Escape of water - limiting the damage
Water leaking into your home can be very stressful. It can cause a lot of costly damage, take a long time to clean up, and, in the worst case scenario, cause structural problems too.
However, by knowing the risks and taking some simple precautions, you can reduce the chances of damage to your home - and the properties of those around you - as a result of water leaks.
How to prevent burst pipes
The main cause of burst pipes is water freezing and expanding inside them. This is why insurers see large spikes in the number of claims they receive during cold snaps in the winter. The costliest claims tend to be those where a large leak is not spotted for many hours or days, potentially allowing a large amount of water to escape.
Here’s a list of things you can do when the weather gets cold, or if you’re going to be leaving your house for any length of time, to reduce the chance of a water leak:
- Check that the pipework inside and outside your house, including any outside taps, is well insulated from the cold - speak to an expert such as a plumber if you’re not sure.
- Check any visible seals on baths, showers, taps, toilets, storage tanks, and any other fittings connected to your water supply for slow leaks, and have them repaired.
- Find your main stopcock, and ensure it can easily be turned on and off. You can test this by running a nearby tap and ensuring it is completely stopped when the mains water is switched off.
- Leave your heating on for at least an hour per day if you’re going to be away from the house for a day or more during winter. Make sure you check your home insurance policy, as most will stipulate that a certain temperature needs to be maintained in your home. Some policies also have a clause that the water supply is shut off at the mains if you're away for five days.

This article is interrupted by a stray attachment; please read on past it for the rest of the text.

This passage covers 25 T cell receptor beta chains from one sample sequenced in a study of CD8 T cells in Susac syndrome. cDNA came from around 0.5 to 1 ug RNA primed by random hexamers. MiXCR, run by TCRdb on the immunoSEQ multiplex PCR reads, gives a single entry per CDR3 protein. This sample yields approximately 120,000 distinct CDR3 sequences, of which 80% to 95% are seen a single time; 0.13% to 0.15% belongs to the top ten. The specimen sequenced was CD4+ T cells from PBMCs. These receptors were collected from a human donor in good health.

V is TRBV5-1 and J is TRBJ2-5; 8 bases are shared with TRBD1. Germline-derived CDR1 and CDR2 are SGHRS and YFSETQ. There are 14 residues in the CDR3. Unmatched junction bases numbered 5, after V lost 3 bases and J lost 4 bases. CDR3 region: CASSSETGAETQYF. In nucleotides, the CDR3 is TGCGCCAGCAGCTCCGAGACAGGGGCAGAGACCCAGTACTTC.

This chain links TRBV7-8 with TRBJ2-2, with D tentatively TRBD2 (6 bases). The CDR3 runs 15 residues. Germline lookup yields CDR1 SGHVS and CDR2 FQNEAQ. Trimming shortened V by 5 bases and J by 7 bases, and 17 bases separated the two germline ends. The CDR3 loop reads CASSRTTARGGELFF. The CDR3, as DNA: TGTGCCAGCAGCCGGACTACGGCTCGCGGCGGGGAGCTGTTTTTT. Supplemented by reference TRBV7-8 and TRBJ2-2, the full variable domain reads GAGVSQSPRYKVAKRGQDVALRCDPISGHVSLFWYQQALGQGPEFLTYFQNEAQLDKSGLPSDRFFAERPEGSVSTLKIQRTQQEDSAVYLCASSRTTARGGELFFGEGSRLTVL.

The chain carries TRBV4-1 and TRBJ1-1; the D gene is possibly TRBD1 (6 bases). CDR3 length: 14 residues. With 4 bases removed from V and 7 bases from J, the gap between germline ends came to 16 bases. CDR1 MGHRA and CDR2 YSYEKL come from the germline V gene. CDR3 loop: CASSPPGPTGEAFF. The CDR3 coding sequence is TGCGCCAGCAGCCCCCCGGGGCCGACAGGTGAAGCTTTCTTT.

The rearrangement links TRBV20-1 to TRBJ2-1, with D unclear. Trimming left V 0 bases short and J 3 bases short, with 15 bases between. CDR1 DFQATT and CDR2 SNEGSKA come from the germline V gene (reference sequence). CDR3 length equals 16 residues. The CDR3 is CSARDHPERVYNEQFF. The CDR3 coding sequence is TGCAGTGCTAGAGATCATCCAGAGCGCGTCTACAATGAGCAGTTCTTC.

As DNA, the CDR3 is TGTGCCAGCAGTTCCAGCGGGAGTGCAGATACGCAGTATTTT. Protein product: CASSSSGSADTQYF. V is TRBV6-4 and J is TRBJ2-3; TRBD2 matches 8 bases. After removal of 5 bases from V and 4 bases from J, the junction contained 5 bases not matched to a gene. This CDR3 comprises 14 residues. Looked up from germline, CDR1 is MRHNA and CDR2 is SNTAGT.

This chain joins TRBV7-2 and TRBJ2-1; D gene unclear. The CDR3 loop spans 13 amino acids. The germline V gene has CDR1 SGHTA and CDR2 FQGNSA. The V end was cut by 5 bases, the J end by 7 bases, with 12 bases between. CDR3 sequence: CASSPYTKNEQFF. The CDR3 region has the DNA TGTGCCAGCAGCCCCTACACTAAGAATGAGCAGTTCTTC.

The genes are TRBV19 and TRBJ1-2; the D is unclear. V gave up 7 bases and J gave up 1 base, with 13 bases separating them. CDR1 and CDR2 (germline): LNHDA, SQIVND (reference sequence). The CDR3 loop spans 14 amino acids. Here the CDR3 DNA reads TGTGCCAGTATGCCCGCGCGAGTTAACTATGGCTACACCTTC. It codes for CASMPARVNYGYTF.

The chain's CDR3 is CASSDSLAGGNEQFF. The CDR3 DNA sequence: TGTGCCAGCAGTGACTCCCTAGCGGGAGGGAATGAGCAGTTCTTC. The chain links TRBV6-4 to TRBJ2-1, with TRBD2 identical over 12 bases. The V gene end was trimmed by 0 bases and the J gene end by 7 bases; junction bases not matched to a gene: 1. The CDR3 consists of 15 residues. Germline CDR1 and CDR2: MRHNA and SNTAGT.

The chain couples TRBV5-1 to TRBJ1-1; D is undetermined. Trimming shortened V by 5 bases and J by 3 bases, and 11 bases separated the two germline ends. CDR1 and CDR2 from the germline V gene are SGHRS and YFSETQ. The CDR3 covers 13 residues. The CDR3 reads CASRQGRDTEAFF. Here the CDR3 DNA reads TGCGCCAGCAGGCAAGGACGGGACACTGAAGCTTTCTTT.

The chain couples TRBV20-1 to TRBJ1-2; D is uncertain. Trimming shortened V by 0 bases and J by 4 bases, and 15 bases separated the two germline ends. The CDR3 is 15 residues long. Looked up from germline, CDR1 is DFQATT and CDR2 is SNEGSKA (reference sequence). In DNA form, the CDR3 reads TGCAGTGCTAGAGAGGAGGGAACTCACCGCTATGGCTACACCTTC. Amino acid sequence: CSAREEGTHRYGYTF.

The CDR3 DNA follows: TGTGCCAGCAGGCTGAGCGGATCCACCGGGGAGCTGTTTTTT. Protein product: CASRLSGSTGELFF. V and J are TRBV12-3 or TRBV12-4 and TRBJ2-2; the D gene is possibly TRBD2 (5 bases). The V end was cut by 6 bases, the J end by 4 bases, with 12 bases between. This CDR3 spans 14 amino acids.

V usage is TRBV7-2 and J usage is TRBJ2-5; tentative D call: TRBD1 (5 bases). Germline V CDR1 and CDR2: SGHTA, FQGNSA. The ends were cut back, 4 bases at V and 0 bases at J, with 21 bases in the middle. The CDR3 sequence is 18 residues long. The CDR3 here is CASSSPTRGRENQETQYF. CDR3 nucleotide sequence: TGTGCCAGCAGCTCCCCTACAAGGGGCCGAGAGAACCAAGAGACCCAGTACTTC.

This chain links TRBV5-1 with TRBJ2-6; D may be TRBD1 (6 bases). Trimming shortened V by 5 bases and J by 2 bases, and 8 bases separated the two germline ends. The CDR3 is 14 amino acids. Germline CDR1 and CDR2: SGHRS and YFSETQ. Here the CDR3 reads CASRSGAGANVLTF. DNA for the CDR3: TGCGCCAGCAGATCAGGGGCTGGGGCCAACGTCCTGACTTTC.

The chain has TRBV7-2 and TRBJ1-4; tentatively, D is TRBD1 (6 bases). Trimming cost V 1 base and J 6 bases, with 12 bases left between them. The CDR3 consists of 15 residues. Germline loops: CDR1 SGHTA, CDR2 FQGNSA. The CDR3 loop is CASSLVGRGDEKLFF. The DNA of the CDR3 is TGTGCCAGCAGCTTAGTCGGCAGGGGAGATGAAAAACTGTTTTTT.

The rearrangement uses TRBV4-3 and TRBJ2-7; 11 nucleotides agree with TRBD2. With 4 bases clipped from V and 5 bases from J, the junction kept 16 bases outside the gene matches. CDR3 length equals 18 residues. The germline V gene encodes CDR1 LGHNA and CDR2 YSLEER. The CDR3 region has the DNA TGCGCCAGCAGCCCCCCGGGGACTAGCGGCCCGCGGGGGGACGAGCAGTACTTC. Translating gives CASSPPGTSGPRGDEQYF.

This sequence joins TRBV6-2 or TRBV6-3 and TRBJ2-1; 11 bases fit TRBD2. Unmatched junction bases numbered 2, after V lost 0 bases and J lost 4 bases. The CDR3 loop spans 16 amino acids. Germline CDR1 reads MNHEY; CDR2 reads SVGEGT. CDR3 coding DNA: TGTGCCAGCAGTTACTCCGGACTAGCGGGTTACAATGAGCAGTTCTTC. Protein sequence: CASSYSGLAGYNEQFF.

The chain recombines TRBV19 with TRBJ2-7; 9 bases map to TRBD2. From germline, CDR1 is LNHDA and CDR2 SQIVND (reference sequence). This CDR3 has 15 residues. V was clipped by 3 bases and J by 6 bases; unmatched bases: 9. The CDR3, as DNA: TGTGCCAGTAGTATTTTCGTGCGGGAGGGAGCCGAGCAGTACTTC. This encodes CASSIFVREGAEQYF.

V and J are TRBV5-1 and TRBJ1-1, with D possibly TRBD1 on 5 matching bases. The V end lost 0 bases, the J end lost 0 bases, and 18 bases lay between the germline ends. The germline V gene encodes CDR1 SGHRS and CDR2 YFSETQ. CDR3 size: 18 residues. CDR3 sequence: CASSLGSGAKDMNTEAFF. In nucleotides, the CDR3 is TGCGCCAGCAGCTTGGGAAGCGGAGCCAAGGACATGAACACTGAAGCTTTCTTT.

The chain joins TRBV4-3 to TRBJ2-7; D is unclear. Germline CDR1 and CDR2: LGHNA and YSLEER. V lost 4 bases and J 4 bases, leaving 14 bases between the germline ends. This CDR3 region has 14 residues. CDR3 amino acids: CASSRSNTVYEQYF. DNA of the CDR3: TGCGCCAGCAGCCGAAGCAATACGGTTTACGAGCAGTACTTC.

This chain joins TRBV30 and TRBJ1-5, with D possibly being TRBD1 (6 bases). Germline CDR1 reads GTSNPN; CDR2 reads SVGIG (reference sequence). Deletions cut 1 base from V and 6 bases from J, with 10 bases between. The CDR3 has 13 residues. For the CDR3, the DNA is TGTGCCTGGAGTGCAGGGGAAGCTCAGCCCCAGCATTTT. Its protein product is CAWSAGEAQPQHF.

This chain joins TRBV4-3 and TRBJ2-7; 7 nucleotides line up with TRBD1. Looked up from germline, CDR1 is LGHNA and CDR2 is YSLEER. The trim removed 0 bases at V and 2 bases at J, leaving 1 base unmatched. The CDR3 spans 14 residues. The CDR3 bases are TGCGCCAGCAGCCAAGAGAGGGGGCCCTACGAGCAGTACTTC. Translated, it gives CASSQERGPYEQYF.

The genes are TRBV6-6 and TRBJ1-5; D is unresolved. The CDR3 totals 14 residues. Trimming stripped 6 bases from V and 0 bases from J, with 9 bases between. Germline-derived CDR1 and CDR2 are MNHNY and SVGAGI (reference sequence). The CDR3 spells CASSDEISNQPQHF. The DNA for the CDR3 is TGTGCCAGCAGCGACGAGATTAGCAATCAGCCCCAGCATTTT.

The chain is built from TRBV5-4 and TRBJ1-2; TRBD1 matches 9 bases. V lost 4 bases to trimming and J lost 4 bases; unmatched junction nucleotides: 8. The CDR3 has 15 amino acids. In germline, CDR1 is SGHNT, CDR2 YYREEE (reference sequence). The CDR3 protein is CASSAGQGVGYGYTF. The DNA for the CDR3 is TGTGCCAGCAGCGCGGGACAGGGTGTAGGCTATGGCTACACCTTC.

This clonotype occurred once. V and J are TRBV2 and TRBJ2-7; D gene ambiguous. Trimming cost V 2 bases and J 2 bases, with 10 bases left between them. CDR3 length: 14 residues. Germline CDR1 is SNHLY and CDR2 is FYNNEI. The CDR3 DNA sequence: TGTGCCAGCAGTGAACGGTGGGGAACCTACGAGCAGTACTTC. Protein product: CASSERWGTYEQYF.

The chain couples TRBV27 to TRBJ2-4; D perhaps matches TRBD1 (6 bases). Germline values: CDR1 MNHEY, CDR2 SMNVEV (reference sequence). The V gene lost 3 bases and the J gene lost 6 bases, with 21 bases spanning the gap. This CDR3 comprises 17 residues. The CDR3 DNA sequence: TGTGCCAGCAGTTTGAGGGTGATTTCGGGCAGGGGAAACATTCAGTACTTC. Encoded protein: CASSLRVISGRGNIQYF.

Check your home insurance policy for general home maintenance clauses that may affect your ability to claim against escape of water, and note that home emergency protection is usually only for escape of water, and does not normally cover flooding.
If you spot a leak...
If water appears anywhere it shouldn’t be, and you suspect it’s from a leaking pipe or appliance in your home, here’s what to do:
- Turn off your water at the main stopcock and open all of your taps in order to drain the system.
- Switch off your central heating system.
- If there is no notable damage to your home, check you have home emergency protection, which would cover calling out a plumber, labour and parts. If there is visible damage, check what you’re entitled to with your insurer. For example, you might be covered for escape of water, but you may not be covered for frozen pipes.
- Check if you have ‘trace and access’ cover on your insurance policy - this will allow you to claim back the cost of a plumber following the leak to its source, which may need disruptive work like lifting floorboards or removing plaster. This type of cover can come as standard, but not always, so be sure to check the wording of your policy.
Did You Know...? Escape of water claims are the single biggest type of claim made on domestic property insurance in the UK in terms of value, accounting for 24% of money claimed in 2013.
Assessing the damage and making a claim
If damage has been caused to your home or its contents, you should contact your insurer as soon as possible. When the damage is severe, your insurer may commission a loss adjuster - a professional whose job is to assess the scale of the damage, and work out how much of it is covered by the insurance policy. For any claim over £5,000, this is usually standard procedure. However, a number of insurers will not pay a claim if the escape of water is due to leaving taps on, causing an overflow of water.
In the most serious cases, your insurer will often also arrange for somewhere else for you to stay while the damage is repaired - this cover may be provided in your buildings insurance policy, but it’s worth checking the terms an d conditions to see what level of cover your policy provides.
The initial assessment provided by the loss adjuster should provide you with a timetable of what needs to be done to restore your home, who will carry out the work, and how long it will take. Keep a note of who you speak to in case you need this detail at a later date.